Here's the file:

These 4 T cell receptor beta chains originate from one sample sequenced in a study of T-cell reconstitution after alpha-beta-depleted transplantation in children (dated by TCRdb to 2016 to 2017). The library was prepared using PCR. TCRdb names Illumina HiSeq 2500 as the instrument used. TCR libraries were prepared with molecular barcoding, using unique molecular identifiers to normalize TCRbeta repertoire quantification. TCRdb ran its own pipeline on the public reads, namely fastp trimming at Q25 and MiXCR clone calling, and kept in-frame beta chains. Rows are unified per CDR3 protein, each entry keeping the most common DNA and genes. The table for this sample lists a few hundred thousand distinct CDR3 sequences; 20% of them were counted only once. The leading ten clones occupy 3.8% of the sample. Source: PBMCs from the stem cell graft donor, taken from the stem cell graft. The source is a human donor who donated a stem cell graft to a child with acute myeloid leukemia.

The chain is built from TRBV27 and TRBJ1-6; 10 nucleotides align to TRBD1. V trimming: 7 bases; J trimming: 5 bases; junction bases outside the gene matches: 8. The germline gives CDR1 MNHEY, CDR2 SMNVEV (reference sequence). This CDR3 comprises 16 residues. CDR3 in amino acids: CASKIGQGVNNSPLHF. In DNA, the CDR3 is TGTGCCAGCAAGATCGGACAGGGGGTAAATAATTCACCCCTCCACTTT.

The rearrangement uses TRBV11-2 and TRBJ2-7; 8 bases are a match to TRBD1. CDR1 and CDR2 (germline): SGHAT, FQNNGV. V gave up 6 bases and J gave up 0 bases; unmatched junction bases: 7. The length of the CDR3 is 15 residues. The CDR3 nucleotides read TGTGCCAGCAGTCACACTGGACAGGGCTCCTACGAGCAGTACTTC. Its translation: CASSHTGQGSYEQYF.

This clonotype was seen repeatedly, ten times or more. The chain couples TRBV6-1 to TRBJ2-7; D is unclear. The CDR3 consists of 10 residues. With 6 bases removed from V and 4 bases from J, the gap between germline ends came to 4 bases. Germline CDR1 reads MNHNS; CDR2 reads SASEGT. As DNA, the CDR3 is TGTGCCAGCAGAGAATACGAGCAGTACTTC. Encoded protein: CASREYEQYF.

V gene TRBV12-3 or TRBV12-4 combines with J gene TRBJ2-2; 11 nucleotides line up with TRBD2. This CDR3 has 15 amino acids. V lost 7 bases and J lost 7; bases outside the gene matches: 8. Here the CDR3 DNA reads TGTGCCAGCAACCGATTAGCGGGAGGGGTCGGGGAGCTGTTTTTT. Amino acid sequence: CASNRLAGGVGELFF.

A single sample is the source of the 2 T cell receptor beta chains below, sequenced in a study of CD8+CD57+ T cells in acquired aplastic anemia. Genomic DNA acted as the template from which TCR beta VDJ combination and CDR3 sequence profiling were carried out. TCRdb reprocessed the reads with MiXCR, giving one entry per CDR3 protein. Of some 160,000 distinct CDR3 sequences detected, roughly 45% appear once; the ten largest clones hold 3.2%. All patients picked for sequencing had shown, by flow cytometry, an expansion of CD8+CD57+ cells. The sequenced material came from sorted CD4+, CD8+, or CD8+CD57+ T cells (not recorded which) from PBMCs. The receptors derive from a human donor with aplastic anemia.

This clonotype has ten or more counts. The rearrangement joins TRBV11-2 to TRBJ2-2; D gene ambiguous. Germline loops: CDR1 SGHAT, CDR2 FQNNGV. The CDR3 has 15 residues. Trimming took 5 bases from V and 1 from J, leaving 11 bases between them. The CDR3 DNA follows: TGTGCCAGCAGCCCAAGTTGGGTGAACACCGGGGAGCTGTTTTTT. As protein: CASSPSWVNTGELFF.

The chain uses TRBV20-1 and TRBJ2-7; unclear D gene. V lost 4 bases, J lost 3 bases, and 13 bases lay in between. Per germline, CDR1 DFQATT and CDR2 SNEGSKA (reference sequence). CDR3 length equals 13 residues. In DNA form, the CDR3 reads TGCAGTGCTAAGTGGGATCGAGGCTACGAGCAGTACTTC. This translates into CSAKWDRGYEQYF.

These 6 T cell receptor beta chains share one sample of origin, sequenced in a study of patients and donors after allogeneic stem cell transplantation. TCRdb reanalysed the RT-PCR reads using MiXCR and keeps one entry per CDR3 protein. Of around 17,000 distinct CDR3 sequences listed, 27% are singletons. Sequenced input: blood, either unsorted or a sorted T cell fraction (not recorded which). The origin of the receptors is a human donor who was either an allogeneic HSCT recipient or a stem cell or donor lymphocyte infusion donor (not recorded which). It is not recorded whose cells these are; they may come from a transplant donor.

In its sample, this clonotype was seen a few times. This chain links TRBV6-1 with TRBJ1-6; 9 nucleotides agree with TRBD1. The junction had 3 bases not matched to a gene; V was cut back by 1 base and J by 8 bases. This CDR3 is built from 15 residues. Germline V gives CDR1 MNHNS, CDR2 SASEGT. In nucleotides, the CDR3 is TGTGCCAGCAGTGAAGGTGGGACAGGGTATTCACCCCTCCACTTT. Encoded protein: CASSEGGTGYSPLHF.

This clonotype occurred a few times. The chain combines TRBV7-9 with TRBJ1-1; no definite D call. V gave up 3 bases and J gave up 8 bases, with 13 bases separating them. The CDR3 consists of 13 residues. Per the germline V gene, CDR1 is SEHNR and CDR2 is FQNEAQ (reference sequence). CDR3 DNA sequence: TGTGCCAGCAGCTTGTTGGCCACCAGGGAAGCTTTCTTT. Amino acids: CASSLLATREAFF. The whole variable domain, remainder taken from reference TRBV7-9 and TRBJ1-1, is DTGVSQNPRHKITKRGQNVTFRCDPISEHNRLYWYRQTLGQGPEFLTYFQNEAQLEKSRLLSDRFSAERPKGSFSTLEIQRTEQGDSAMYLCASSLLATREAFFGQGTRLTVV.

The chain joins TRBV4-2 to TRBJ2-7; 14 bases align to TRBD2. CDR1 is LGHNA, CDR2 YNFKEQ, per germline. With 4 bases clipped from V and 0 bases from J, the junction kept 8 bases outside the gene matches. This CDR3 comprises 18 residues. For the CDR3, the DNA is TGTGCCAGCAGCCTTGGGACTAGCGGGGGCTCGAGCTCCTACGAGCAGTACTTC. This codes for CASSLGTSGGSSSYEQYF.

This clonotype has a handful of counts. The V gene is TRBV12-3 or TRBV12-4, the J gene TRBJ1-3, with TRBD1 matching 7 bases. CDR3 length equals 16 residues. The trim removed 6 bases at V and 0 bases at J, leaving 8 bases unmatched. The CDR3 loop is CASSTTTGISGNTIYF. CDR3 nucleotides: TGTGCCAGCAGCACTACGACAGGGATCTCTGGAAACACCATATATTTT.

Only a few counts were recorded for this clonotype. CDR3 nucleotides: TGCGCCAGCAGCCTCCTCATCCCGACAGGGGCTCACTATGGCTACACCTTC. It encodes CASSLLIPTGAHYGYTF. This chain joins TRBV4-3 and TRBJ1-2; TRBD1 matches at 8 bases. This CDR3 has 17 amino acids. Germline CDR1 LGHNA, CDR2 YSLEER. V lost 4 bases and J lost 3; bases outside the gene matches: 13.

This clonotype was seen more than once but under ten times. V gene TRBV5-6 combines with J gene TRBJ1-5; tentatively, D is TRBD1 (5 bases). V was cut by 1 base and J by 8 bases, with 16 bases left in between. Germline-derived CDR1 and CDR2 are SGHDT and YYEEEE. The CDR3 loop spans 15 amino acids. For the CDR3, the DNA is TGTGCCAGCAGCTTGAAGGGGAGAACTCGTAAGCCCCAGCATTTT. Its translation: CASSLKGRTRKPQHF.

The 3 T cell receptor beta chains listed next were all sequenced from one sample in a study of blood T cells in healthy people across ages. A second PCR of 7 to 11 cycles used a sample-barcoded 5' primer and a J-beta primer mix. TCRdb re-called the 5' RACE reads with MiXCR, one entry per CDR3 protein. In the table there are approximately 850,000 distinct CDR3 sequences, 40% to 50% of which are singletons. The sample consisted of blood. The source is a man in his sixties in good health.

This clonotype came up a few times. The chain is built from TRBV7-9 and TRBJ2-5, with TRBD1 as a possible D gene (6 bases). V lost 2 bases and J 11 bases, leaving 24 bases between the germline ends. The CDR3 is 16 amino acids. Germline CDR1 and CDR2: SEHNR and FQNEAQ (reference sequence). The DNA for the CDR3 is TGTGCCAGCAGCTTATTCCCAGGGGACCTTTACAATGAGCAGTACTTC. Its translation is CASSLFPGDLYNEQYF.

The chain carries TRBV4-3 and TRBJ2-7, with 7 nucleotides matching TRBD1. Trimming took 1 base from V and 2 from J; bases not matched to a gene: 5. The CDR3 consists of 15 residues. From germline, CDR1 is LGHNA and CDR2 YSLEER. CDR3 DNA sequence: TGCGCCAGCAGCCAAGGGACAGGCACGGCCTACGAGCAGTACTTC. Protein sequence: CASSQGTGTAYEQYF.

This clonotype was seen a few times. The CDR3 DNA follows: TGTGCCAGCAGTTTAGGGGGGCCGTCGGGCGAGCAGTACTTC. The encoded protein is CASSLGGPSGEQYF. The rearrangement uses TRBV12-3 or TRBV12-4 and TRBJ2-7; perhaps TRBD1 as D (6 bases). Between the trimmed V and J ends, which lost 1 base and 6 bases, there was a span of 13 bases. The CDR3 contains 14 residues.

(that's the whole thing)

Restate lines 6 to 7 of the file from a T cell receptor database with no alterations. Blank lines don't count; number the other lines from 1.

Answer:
A single sample is the source of the 2 T cell receptor beta chains below, sequenced in a study of CD8+CD57+ T cells in acquired aplastic anemia. Genomic DNA acted as the template from which TCR beta VDJ combination and CDR3 sequence profiling were carried out. TCRdb reprocessed the reads with MiXCR, giving one entry per CDR3 protein. Of some 160,000 distinct CDR3 sequences detected, roughly 45% appear once; the ten largest clones hold 3.2%. All patients picked for sequencing had shown, by flow cytometry, an expansion of CD8+CD57+ cells. The sequenced material came from sorted CD4+, CD8+, or CD8+CD57+ T cells (not recorded which) from PBMCs. The receptors derive from a human donor with aplastic anemia.

This clonotype has ten or more counts. The rearrangement joins TRBV11-2 to TRBJ2-2; D gene ambiguous. Germline loops: CDR1 SGHAT, CDR2 FQNNGV. The CDR3 has 15 residues. Trimming took 5 bases from V and 1 from J, leaving 11 bases between them. The CDR3 DNA follows: TGTGCCAGCAGCCCAAGTTGGGTGAACACCGGGGAGCTGTTTTTT. As protein: CASSPSWVNTGELFF.